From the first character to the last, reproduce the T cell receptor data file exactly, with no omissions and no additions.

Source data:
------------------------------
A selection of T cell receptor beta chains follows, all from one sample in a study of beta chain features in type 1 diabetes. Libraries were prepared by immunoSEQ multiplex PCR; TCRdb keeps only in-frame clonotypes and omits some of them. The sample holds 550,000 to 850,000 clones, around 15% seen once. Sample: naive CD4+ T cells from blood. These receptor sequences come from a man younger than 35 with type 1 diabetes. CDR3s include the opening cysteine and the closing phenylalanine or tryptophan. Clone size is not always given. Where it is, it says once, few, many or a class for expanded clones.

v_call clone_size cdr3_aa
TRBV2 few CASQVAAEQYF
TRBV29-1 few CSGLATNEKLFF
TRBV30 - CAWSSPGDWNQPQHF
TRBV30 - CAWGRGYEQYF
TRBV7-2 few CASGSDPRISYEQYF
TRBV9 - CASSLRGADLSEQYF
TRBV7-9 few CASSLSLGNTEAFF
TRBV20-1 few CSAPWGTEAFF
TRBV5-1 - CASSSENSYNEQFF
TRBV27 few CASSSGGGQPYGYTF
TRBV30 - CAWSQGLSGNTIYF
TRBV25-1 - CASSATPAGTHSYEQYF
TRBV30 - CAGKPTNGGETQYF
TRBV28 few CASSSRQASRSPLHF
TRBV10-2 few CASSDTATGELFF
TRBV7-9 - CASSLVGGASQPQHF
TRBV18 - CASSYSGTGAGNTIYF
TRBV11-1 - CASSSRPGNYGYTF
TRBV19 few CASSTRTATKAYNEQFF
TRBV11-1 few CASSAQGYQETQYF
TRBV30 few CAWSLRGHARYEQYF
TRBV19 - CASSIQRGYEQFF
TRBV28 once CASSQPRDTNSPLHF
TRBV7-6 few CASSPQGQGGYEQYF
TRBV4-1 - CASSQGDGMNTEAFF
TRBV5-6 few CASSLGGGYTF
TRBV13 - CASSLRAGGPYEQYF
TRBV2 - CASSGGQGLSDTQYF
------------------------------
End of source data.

A selection of T cell receptor beta chains follows, all from one sample in a study of beta chain features in type 1 diabetes. Libraries were prepared by immunoSEQ multiplex PCR; TCRdb keeps only in-frame clonotypes and omits some of them. The sample holds 550,000 to 850,000 clones, around 15% seen once. Sample: naive CD4+ T cells from blood. These receptor sequences come from a man younger than 35 with type 1 diabetes. CDR3s include the opening cysteine and the closing phenylalanine or tryptophan. Clone size is not always given. Where it is, it says once, few, many or a class for expanded clones.

v_call clone_size cdr3_aa
TRBV2 few CASQVAAEQYF
TRBV29-1 few CSGLATNEKLFF
TRBV30 - CAWSSPGDWNQPQHF
TRBV30 - CAWGRGYEQYF
TRBV7-2 few CASGSDPRISYEQYF
TRBV9 - CASSLRGADLSEQYF
TRBV7-9 few CASSLSLGNTEAFF
TRBV20-1 few CSAPWGTEAFF
TRBV5-1 - CASSSENSYNEQFF
TRBV27 few CASSSGGGQPYGYTF
TRBV30 - CAWSQGLSGNTIYF
TRBV25-1 - CASSATPAGTHSYEQYF
TRBV30 - CAGKPTNGGETQYF
TRBV28 few CASSSRQASRSPLHF
TRBV10-2 few CASSDTATGELFF
TRBV7-9 - CASSLVGGASQPQHF
TRBV18 - CASSYSGTGAGNTIYF
TRBV11-1 - CASSSRPGNYGYTF
TRBV19 few CASSTRTATKAYNEQFF
TRBV11-1 few CASSAQGYQETQYF
TRBV30 few CAWSLRGHARYEQYF
TRBV19 - CASSIQRGYEQFF
TRBV28 once CASSQPRDTNSPLHF
TRBV7-6 few CASSPQGQGGYEQYF
TRBV4-1 - CASSQGDGMNTEAFF
TRBV5-6 few CASSLGGGYTF
TRBV13 - CASSLRAGGPYEQYF
TRBV2 - CASSGGQGLSDTQYF